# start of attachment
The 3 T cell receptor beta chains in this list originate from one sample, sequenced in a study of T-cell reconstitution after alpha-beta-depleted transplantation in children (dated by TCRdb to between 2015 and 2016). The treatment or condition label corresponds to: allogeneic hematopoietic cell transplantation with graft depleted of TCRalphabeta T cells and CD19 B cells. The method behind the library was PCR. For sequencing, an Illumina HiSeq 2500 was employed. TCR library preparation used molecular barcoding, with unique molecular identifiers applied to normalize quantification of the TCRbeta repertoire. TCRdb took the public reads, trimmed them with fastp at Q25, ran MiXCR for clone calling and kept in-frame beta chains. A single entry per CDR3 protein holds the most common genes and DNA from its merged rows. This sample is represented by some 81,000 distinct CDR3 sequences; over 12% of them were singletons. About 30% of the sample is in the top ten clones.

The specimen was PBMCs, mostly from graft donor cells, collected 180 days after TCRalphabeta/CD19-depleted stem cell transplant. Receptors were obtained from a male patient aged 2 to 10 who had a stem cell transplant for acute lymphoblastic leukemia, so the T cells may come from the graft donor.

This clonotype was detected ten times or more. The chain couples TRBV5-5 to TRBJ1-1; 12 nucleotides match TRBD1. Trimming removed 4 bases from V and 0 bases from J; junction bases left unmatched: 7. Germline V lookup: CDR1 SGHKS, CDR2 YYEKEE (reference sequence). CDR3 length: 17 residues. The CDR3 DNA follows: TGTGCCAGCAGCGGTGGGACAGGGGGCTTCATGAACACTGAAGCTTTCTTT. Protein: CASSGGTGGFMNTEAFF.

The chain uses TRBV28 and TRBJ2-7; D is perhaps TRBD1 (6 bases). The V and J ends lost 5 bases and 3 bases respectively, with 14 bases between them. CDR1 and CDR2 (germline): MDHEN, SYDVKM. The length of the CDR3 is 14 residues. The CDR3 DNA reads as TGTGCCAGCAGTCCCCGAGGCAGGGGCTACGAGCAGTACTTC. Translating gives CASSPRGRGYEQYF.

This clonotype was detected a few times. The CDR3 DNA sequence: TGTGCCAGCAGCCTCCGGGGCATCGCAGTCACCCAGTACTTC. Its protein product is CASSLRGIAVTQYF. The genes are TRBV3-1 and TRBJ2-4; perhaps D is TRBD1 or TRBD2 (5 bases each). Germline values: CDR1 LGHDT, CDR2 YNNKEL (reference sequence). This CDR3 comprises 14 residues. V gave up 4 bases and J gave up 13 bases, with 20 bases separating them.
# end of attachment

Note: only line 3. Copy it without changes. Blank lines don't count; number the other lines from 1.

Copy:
This clonotype was detected ten times or more. The chain couples TRBV5-5 to TRBJ1-1; 12 nucleotides match TRBD1. Trimming removed 4 bases from V and 0 bases from J; junction bases left unmatched: 7. Germline V lookup: CDR1 SGHKS, CDR2 YYEKEE (reference sequence). CDR3 length: 17 residues. The CDR3 DNA follows: TGTGCCAGCAGCGGTGGGACAGGGGGCTTCATGAACACTGAAGCTTTCTTT. Protein: CASSGGTGGFMNTEAFF.